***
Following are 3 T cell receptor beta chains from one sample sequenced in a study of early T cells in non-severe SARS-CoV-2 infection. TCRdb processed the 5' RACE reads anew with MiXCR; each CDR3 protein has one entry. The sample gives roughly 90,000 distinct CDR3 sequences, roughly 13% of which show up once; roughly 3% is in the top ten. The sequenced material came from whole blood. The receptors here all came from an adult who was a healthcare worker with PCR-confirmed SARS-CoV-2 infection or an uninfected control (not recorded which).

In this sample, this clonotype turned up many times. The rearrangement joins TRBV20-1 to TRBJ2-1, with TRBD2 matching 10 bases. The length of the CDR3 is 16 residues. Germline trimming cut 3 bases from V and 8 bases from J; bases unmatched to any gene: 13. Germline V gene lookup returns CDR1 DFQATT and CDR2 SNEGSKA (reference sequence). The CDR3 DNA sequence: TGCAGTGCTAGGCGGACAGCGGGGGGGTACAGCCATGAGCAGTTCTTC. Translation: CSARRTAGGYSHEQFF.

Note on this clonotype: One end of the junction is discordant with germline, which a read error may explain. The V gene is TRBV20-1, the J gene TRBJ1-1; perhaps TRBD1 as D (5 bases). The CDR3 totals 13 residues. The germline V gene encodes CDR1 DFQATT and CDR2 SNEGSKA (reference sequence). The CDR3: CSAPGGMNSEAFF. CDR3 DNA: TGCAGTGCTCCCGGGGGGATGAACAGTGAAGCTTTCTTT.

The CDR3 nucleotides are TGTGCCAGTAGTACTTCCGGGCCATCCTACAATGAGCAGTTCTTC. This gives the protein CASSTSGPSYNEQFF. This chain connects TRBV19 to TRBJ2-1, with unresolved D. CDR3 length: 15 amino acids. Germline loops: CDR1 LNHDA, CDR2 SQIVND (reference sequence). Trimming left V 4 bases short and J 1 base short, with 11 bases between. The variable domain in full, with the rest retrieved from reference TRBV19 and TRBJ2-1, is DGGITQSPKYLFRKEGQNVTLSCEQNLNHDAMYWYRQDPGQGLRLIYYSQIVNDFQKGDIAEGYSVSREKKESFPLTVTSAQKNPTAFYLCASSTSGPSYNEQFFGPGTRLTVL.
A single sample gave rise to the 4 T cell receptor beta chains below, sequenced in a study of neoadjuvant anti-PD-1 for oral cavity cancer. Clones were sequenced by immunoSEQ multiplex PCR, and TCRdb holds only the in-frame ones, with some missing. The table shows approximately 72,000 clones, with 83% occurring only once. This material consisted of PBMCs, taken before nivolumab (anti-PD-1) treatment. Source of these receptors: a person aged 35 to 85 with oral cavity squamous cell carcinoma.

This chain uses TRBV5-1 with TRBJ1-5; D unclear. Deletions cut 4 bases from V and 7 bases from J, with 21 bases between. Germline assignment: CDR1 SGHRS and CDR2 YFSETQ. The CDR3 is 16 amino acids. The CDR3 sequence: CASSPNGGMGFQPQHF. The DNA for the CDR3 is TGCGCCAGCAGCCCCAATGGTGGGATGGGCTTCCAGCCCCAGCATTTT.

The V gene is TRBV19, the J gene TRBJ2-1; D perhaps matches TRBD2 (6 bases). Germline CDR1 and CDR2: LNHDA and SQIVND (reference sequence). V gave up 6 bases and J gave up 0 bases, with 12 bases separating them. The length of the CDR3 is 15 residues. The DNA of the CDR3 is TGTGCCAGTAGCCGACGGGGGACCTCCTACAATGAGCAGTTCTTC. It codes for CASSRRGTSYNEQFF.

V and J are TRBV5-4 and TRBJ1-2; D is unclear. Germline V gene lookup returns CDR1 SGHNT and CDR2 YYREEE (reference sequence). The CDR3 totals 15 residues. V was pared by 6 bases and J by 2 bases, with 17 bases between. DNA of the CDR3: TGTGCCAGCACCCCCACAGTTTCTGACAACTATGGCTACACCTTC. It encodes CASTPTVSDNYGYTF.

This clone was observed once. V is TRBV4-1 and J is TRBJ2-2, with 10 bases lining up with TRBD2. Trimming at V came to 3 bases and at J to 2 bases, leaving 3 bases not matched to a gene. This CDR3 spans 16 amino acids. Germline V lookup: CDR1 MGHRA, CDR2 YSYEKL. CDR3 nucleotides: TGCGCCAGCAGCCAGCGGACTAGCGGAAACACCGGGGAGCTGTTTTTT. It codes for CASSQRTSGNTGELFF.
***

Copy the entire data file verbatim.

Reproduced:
Following are 3 T cell receptor beta chains from one sample sequenced in a study of early T cells in non-severe SARS-CoV-2 infection. TCRdb processed the 5' RACE reads anew with MiXCR; each CDR3 protein has one entry. The sample gives roughly 90,000 distinct CDR3 sequences, roughly 13% of which show up once; roughly 3% is in the top ten. The sequenced material came from whole blood. The receptors here all came from an adult who was a healthcare worker with PCR-confirmed SARS-CoV-2 infection or an uninfected control (not recorded which).

In this sample, this clonotype turned up many times. The rearrangement joins TRBV20-1 to TRBJ2-1, with TRBD2 matching 10 bases. The length of the CDR3 is 16 residues. Germline trimming cut 3 bases from V and 8 bases from J; bases unmatched to any gene: 13. Germline V gene lookup returns CDR1 DFQATT and CDR2 SNEGSKA (reference sequence). The CDR3 DNA sequence: TGCAGTGCTAGGCGGACAGCGGGGGGGTACAGCCATGAGCAGTTCTTC. Translation: CSARRTAGGYSHEQFF.

Note on this clonotype: One end of the junction is discordant with germline, which a read error may explain. The V gene is TRBV20-1, the J gene TRBJ1-1; perhaps TRBD1 as D (5 bases). The CDR3 totals 13 residues. The germline V gene encodes CDR1 DFQATT and CDR2 SNEGSKA (reference sequence). The CDR3: CSAPGGMNSEAFF. CDR3 DNA: TGCAGTGCTCCCGGGGGGATGAACAGTGAAGCTTTCTTT.

The CDR3 nucleotides are TGTGCCAGTAGTACTTCCGGGCCATCCTACAATGAGCAGTTCTTC. This gives the protein CASSTSGPSYNEQFF. This chain connects TRBV19 to TRBJ2-1, with unresolved D. CDR3 length: 15 amino acids. Germline loops: CDR1 LNHDA, CDR2 SQIVND (reference sequence). Trimming left V 4 bases short and J 1 base short, with 11 bases between. The variable domain in full, with the rest retrieved from reference TRBV19 and TRBJ2-1, is DGGITQSPKYLFRKEGQNVTLSCEQNLNHDAMYWYRQDPGQGLRLIYYSQIVNDFQKGDIAEGYSVSREKKESFPLTVTSAQKNPTAFYLCASSTSGPSYNEQFFGPGTRLTVL.
A single sample gave rise to the 4 T cell receptor beta chains below, sequenced in a study of neoadjuvant anti-PD-1 for oral cavity cancer. Clones were sequenced by immunoSEQ multiplex PCR, and TCRdb holds only the in-frame ones, with some missing. The table shows approximately 72,000 clones, with 83% occurring only once. This material consisted of PBMCs, taken before nivolumab (anti-PD-1) treatment. Source of these receptors: a person aged 35 to 85 with oral cavity squamous cell carcinoma.

This chain uses TRBV5-1 with TRBJ1-5; D unclear. Deletions cut 4 bases from V and 7 bases from J, with 21 bases between. Germline assignment: CDR1 SGHRS and CDR2 YFSETQ. The CDR3 is 16 amino acids. The CDR3 sequence: CASSPNGGMGFQPQHF. The DNA for the CDR3 is TGCGCCAGCAGCCCCAATGGTGGGATGGGCTTCCAGCCCCAGCATTTT.

The V gene is TRBV19, the J gene TRBJ2-1; D perhaps matches TRBD2 (6 bases). Germline CDR1 and CDR2: LNHDA and SQIVND (reference sequence). V gave up 6 bases and J gave up 0 bases, with 12 bases separating them. The length of the CDR3 is 15 residues. The DNA of the CDR3 is TGTGCCAGTAGCCGACGGGGGACCTCCTACAATGAGCAGTTCTTC. It codes for CASSRRGTSYNEQFF.

V and J are TRBV5-4 and TRBJ1-2; D is unclear. Germline V gene lookup returns CDR1 SGHNT and CDR2 YYREEE (reference sequence). The CDR3 totals 15 residues. V was pared by 6 bases and J by 2 bases, with 17 bases between. DNA of the CDR3: TGTGCCAGCACCCCCACAGTTTCTGACAACTATGGCTACACCTTC. It encodes CASTPTVSDNYGYTF.

This clone was observed once. V is TRBV4-1 and J is TRBJ2-2, with 10 bases lining up with TRBD2. Trimming at V came to 3 bases and at J to 2 bases, leaving 3 bases not matched to a gene. This CDR3 spans 16 amino acids. Germline V lookup: CDR1 MGHRA, CDR2 YSYEKL. CDR3 nucleotides: TGCGCCAGCAGCCAGCGGACTAGCGGAAACACCGGGGAGCTGTTTTTT. It codes for CASSQRTSGNTGELFF.